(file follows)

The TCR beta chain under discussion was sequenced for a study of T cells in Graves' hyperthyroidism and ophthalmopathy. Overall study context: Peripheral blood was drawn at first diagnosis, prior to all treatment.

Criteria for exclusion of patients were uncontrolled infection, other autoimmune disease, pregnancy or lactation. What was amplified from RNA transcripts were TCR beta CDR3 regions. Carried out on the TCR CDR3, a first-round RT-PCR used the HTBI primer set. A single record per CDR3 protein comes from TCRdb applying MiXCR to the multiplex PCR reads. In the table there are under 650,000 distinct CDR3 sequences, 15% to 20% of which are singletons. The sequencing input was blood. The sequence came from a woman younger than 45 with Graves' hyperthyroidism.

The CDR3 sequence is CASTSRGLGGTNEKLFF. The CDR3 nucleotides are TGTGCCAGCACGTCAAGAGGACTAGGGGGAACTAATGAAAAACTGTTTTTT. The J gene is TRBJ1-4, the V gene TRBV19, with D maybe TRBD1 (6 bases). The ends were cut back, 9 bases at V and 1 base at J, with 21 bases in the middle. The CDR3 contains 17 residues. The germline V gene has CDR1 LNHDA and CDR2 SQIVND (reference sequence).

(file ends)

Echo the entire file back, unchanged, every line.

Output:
The TCR beta chain under discussion was sequenced for a study of T cells in Graves' hyperthyroidism and ophthalmopathy. Overall study context: Peripheral blood was drawn at first diagnosis, prior to all treatment.

Criteria for exclusion of patients were uncontrolled infection, other autoimmune disease, pregnancy or lactation. What was amplified from RNA transcripts were TCR beta CDR3 regions. Carried out on the TCR CDR3, a first-round RT-PCR used the HTBI primer set. A single record per CDR3 protein comes from TCRdb applying MiXCR to the multiplex PCR reads. In the table there are under 650,000 distinct CDR3 sequences, 15% to 20% of which are singletons. The sequencing input was blood. The sequence came from a woman younger than 45 with Graves' hyperthyroidism.

The CDR3 sequence is CASTSRGLGGTNEKLFF. The CDR3 nucleotides are TGTGCCAGCACGTCAAGAGGACTAGGGGGAACTAATGAAAAACTGTTTTTT. The J gene is TRBJ1-4, the V gene TRBV19, with D maybe TRBD1 (6 bases). The ends were cut back, 9 bases at V and 1 base at J, with 21 bases in the middle. The CDR3 contains 17 residues. The germline V gene has CDR1 LNHDA and CDR2 SQIVND (reference sequence).